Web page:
Posted by Deb on January 27th, 2012 at 08:00am
We had our first major snow fall in the state I call home. It was a sudden dumping of about a foot of beautiful fluffy white powder. The air was so cold and dry that the snow stayed like loose sugar. It covered the hills surrounding the ranch where I keep my mare, leaving only blonde tufts of grass poking their delicate frosty heads above the snow. The sage brush was dressed in white as well, bowed down by the weight. It was a glorious, sparkly, diamond kind of day, beautiful and bright. The sky was an impossible blue, not a cloud in sight. It was a perfect winter day.
My cowgirl friend on her mustang, me on my girl and a third party decided to catch a ride. We headed up the ravine behind the ranch. Our horses were proud and frisky, blowing clouds of white from their nostrils, necks arched, slogging through the foot deep snow. We cut loose up the trail, letting our horses blow off some of their pent up energy. We paused at the top, and then traveled along the side of the gentle sloping hill, to the base of a nice long stretch of open ground.
We took off again up that hill, no trail this time, going at a good gallop. A buckskin, a black and a bay. A blonde, a grey and a brunette. Yahoo!! Snow flying from hooves, manes and tails flying, glorious freedom, joy-filled hearts. Our cheeks were stinging from the cold. Our horses loved every moment of it, their hoof beats muffled by the snow as we charged up to the top of that iridescent hill, breaking through the snow, blazing our own trail.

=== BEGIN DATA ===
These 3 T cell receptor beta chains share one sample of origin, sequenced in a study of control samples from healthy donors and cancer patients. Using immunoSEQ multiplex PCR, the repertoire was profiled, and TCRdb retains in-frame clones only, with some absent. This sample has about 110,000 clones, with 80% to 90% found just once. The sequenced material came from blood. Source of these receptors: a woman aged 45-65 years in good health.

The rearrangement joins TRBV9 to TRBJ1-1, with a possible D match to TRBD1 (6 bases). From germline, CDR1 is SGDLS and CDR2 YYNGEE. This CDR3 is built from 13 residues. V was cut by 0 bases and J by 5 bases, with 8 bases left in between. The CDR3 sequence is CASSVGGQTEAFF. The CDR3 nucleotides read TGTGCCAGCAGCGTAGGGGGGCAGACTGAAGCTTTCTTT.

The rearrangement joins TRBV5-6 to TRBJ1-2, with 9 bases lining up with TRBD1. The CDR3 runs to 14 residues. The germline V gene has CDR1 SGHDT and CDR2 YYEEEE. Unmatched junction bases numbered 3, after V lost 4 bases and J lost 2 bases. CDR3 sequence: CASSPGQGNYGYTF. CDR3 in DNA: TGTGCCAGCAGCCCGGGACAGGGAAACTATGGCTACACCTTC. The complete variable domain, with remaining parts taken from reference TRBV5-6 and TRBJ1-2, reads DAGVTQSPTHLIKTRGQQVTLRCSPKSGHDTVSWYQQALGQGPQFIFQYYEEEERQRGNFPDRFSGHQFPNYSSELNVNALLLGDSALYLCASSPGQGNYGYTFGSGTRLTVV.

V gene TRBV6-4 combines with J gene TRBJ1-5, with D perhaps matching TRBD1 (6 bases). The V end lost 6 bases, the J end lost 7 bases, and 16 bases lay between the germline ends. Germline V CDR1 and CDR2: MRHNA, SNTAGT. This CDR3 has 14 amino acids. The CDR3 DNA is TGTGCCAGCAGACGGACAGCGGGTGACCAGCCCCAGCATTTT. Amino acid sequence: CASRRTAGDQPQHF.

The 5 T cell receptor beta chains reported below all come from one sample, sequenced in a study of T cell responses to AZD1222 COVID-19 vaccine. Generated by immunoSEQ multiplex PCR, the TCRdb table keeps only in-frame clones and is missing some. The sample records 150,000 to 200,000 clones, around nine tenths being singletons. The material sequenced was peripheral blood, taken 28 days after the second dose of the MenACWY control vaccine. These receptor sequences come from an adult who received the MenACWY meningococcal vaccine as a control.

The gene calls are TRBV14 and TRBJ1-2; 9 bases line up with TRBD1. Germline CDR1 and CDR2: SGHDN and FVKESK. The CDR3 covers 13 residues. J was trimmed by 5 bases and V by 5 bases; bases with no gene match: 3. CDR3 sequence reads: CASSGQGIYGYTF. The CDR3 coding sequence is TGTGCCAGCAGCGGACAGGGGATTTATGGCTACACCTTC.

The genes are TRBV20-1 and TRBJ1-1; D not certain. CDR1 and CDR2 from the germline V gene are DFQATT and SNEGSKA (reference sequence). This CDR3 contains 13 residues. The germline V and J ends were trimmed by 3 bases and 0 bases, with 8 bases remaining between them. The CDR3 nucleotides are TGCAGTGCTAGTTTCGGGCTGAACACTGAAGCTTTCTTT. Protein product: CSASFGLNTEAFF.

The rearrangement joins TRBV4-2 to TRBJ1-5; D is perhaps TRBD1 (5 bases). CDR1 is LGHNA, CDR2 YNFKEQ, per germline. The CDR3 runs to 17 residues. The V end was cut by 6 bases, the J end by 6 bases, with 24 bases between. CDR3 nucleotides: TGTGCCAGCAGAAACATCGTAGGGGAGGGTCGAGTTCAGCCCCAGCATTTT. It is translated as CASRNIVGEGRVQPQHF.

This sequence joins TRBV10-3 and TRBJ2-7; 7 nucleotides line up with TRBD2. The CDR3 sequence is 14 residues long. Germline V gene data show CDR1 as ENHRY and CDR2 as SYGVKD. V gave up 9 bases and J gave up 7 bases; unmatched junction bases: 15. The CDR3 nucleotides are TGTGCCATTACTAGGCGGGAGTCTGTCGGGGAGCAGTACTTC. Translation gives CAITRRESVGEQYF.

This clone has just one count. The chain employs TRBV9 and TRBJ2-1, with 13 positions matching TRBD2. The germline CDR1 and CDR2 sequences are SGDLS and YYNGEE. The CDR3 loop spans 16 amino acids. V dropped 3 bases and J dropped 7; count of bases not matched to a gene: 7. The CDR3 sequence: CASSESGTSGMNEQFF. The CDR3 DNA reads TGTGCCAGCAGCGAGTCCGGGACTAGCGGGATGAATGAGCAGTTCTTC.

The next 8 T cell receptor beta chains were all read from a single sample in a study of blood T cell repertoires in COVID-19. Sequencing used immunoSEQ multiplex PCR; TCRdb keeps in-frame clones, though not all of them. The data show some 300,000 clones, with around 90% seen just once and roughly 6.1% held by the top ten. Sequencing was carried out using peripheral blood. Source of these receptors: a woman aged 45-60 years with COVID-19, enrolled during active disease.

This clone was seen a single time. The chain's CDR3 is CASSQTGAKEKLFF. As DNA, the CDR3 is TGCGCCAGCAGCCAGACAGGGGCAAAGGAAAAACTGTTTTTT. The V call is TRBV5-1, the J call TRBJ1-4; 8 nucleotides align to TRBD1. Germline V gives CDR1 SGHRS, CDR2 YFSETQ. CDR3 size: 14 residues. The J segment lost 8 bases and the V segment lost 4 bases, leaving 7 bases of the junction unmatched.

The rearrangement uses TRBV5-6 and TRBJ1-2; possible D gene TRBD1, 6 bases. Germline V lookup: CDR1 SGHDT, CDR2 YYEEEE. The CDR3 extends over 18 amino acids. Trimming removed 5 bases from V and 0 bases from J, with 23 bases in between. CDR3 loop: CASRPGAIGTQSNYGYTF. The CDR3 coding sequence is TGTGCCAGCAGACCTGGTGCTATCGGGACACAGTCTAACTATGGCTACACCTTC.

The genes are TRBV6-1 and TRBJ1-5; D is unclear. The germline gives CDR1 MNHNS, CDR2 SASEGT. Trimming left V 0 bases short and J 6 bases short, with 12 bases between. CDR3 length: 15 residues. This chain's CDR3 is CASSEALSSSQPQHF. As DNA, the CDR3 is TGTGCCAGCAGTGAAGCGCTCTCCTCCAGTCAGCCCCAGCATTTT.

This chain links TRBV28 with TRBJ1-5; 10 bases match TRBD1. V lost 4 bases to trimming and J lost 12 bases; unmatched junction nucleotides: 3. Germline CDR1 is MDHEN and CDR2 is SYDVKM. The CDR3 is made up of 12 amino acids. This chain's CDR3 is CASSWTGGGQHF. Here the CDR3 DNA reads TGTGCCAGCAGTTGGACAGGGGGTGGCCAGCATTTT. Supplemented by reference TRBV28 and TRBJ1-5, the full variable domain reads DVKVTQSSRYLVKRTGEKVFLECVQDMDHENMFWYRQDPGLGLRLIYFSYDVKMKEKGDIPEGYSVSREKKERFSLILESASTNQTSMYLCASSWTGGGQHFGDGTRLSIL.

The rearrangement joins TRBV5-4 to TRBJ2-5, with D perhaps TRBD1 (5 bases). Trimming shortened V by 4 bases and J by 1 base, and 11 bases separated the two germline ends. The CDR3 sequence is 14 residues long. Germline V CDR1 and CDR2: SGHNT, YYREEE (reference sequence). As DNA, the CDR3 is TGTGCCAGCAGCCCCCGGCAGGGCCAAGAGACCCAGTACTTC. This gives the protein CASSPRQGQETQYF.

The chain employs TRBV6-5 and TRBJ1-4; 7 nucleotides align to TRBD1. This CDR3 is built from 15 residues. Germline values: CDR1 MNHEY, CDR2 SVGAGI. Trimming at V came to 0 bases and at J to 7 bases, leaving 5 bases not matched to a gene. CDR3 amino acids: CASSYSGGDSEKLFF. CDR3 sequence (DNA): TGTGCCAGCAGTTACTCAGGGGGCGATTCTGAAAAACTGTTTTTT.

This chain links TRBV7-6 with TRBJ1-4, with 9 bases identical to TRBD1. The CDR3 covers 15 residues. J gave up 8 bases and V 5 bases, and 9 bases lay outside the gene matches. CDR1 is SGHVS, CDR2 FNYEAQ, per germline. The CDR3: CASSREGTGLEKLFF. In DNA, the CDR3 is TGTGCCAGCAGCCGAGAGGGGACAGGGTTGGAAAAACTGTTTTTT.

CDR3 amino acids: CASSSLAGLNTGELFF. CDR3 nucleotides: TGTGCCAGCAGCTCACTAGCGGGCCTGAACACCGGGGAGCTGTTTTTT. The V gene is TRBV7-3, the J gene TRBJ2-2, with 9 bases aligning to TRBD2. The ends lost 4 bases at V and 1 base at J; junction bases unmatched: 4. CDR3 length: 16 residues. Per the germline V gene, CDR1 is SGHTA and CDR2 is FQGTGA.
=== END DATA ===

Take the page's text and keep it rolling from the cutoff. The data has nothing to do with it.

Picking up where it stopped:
That was the first time I had the opportunity to ride in snow like that. I could not see the ground, there was no trail to mark my way. I was a little anxious at first. Pesky “what if” questions kept rolling into my mind. What if she slips and falls? What if we stumble on something under the snow? Yikes, I can’t see the trail!
I was trying something new. It seemed a little risky to me. I could not see my way. We were breaking trail through the snow, but I was breaking trail through my fear of the unknown. It probably seems a small thing to some, but to me it was another one of those quiet sweet lessons taught to me by my mare. We were never in any danger. The footing was sure, our horses were agile, and there was nothing to trip over on the hill I had galloped up many times when it was bare in the summer. All I had to do was trust in my riding ability, the wisdom of my friend leading the charge, and my solid little mare taking me on yet another glorious adventure; one I would have missed if I had let my fear rule me on that day.
I would have missed a chance to experience the joy I felt at the top of that rise, a joy that still brings a smile to my face as I think back on it. So, I have decided to continue to break trail in other areas of my life. Some of those areas may seem large, and some will be small and quiet. I want more of that joy that came with overcoming my fear and going for it.